Homemade Bug Spray

Green Lizard's Blog

Officially it’s not allowed to make your own treatments for bugs and problems on your allotment.

(So I’m not advocating that anyone tries this on their plants.)

Black Fly on the Broad Beans

We’ve had a problem with our beautiful broad beans.


They’ve got black fly!

Oh no!

Now insecticide is out of the question. We keep bees. Insecticide is terrible.

So from our bee keeping we’ve learned that bugs don’t like thyme. We took some home grown dried thyme and ground it into a fine powder.

Then we put it a pan with hot water to make a ‘tea’. We added a squirt of washing up liquid.


Now we also know that ants don’t like cinnamon. The ants farm the black fly. They carry them onto the plant. So we added cinnamon oil to the cooled liquid.

Then we filtered it through kitchen paper in a sieve.


The washing…

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Having done a lot of counting on the way, then re-counting, we have now delivered the collected Express and Star vouchers to the Queen Street offices and handed them over, packaged up into bundles of five hundred: our first target!

 

A big thanks to everyone on the plots who handed them in, posted them in the box, or dropped them into the shop or cajoled, bribed and extorted a few extra from friends, family and neighbours.

A second set of thanks to Landywood, Cheslyn Hay and Moat Hall Primary schools who added to our collection. Moat Hall’s contribution of two thousand, six hundred and forty eight (yes, really!) was an amazing effort: thank you.

The final number of vouchers we collected, with your help was three thousand two hundred and forty five!

Now we await the results. Staff at the Express and Star and Home Serve will decide what proportion of the thirty thousand pounds we are given to put towards our planned Great War Legacy Garden project. So far we have been working with Cheslyn Hay Scouts, the parish council and Cheslyn Hay Historical Society (who also donated some vouchers) and the Royal British Legion.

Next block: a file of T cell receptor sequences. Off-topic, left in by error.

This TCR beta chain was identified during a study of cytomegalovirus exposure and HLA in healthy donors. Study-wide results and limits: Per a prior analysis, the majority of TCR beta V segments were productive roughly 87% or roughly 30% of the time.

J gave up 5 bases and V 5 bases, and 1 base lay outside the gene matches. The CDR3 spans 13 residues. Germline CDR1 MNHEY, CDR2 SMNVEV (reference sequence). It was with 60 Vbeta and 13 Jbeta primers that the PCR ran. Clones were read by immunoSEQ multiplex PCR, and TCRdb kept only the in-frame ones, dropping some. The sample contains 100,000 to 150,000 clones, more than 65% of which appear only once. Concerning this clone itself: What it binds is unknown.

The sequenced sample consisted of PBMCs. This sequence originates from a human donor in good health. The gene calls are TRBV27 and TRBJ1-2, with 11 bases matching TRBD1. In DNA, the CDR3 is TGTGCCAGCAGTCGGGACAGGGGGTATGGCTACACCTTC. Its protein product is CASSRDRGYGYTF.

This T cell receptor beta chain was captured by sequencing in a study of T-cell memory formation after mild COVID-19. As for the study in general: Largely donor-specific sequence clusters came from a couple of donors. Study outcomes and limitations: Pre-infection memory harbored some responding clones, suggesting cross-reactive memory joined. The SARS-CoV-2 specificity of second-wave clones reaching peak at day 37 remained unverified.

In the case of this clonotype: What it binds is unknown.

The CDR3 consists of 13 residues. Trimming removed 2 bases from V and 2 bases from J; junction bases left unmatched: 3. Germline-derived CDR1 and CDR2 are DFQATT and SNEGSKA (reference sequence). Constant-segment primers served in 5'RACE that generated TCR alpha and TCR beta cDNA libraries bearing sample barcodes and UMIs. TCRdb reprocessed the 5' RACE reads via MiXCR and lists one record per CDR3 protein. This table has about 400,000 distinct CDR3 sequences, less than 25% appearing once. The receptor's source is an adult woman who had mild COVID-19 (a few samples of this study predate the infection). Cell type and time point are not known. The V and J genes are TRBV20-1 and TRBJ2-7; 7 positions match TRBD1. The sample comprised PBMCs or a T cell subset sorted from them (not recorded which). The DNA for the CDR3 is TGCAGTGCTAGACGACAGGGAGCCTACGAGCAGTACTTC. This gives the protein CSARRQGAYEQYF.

If anyone has any ideas, information (it would be great if we could find records of people who had allotments in Cheslyn Hay before or during the First World War) or skills you need to drop us a line (either here or on Facebook) or simply drop by the site one day and ask for a committee member.

But, in the meantime, thanks for the support of the voucher collection.

CHEESE AND WINE : VENUE CHANGE!

 

Cheslyn Hay Scout Group have let us know we can no longer use their scout hut on November 22nd.

Because of this we will now be holding the Cheese and Wine event at Cheslyn Hay Village Hall (in Pinfold Lane).

Everything else will be as advertised (quiz, wine, cheese, chat, tea, coffee … oh and £1 admission … in advance or on the door.)

Hope to see you there.

What to do in November – 2

Timely reminders ?

digginwivdebb

November seems to have snuck up on me without me looking.  You wouldn’t be able to tell by the weather that we are in November as it has, so far, been relatively mild for the end of Autumn. I just hope that the mild weather continues for as long as possible.

November for me always signifies the big tidy up and prepare for the upcoming Spring months that are just around the corner.  The dark nights prevent much evening work so my weekends are always busy and fully booked.  I do like a tidy plot though and without all of the annual weeds growing back quickly as soon as I have removed them, I have a fighting chance! There are still lots that can be done and the list below will hopefully give you an idea of some of the jobs that you can be doing this month to stay…